October 30, 2017
Reporter's Notebook

Clinical trial for Alzheimer's treatment with CT roots readies

HBJ Photo | Matt Pilon
HBJ Photo | Matt Pilon
Ed Goodwin, president of the Connecticut Angel Investor Forum, tries on the NeuroEm 1000.

A group of investors and scientists recently sat around a conference table in downtown Hartford's Stilts Building to discuss a Florida-based clinical trial for a helmet-like medical device that aims to reverse the effects of Alzheimer's disease.

What were they doing in Hartford? Simple enough, explained Gary Arendash, a longtime Alzheimer's researcher and CEO of Phoenix-based NeuroEM Therapeutics, which is leading the clinical trial.

"We have a number of investors … here in Connecticut and I thought it would be great to meet them in person," said Arendash, who hadn't previously visited the state. "I think 10 out of the 11 noteholders are here in Connecticut."

NeuroEM Therapeutics has raised upwards of $1 million for the phase one clinical trial. One investor is Eric Knight, a longtime Connecticut inventor and mentor in the state's CTNext entrepreneurial program.

Knight designed a helmet-like device that delivers electromagnetic waves to the brain, of the same sort that a cell phone might. He patented his design and licensed it to NeuroEm a few years ago, where Arendash had been working on similar technology.

Today, the helmet technology looks more polished and has an attached control box that a patient wears. Patients in the clinical trial will use the device for two months, wearing the helmet for two hours per day in two separate sessions. The treatment can be done at home, which has reduced the potential costs of the trial, Knight said.

The hope is that electromagnetic waves could shake loose tangled strands of proteins inside brain cells that are associated with Alzheimer's disease.

After licensing his device, Knight encouraged the Connecticut Angel Investor Forum, of which he is a member, to consider taking a stake in NeuroEM.

Ed Goodwin, a biologist who leads the angel forum, said he was skeptical of the technology at first, but then read published animal research by Arendash and others — which found using electromagnetic waves on mice with Alzheimer's provided some cognitive benefits — and started to think otherwise.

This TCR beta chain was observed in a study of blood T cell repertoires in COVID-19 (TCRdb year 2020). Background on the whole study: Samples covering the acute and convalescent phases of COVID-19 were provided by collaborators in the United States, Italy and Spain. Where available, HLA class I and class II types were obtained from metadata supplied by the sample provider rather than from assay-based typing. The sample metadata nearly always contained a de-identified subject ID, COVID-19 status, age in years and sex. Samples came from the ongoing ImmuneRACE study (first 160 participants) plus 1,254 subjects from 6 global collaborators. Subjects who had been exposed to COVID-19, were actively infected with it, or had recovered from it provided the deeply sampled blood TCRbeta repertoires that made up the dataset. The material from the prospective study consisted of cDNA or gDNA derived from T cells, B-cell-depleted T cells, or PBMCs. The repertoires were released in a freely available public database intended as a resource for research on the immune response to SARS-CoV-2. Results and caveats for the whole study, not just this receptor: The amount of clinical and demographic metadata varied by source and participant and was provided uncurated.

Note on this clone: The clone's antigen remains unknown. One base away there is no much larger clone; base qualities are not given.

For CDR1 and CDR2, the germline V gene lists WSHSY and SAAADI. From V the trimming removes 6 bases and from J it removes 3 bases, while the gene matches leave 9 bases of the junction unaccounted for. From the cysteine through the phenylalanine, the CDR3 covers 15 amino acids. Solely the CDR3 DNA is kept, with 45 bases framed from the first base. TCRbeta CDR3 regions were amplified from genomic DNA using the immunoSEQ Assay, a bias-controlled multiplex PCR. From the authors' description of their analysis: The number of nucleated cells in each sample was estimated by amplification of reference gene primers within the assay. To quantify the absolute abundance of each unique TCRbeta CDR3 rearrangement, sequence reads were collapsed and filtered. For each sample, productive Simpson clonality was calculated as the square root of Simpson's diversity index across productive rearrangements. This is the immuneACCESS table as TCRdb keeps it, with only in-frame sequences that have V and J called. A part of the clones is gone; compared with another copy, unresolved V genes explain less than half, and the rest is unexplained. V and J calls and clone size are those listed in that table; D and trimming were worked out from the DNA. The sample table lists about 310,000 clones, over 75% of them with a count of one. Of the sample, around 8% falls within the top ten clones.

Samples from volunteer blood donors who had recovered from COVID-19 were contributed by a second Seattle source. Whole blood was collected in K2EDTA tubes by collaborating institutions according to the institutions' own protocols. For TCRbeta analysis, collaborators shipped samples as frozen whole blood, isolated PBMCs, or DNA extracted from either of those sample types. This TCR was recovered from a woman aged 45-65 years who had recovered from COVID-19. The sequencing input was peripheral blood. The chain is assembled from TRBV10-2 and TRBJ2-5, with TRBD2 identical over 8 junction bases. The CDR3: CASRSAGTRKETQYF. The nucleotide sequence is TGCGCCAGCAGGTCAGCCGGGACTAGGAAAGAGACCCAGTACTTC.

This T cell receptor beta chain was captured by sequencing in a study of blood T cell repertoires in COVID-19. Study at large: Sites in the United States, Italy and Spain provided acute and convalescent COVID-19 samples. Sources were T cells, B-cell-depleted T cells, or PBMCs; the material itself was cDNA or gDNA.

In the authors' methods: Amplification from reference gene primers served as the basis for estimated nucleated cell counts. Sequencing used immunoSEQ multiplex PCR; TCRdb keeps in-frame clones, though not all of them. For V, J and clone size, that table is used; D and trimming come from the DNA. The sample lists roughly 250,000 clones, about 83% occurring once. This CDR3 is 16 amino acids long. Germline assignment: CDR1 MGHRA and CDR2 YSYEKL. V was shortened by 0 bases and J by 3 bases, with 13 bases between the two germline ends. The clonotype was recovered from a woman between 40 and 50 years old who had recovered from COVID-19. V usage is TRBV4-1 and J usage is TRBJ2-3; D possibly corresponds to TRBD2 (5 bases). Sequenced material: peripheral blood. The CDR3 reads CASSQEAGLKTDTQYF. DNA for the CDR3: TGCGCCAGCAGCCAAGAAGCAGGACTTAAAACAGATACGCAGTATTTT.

"It's a simple idea," Goodwin said. "It's complex figuring out how to adjust it and do it just quite properly and all. But this was based on a good deal of research in multiple labs that showed consistent results."

The forum ended up investing about $150,000.

"For them to put their money in is about the biggest stamp of approval you can possibly have," Knight said.

Now, after some delay, NeuroEm and its partners are looking ahead to testing the device, called the NeuroEM 1000, on a dozen patients in Florida.

The trial had been set to begin late last year at a facility in Arizona, and NeuroEM hoped to publish its findings by now. But Arendash said he ran into problems there and patients were not being put into the trial.

His team spent the past eight months finding a new host, which ended up being the University of South Florida's Byrd Alzheimer's Institute, where Arendash previously worked for 30 years.

Arendash said he tried to find a clinical trial partner in Connecticut, but the timing didn't work out. He expects to have his 12 patients enrolled at USF by year's end and to publish results in 2018.

The phase one trial is aimed at ensuring the device is safe, but NeuroEM will also be looking for signs that patients are seeing some improvement in their condition.

If things look promising, the team will need more money for a phase two trial.

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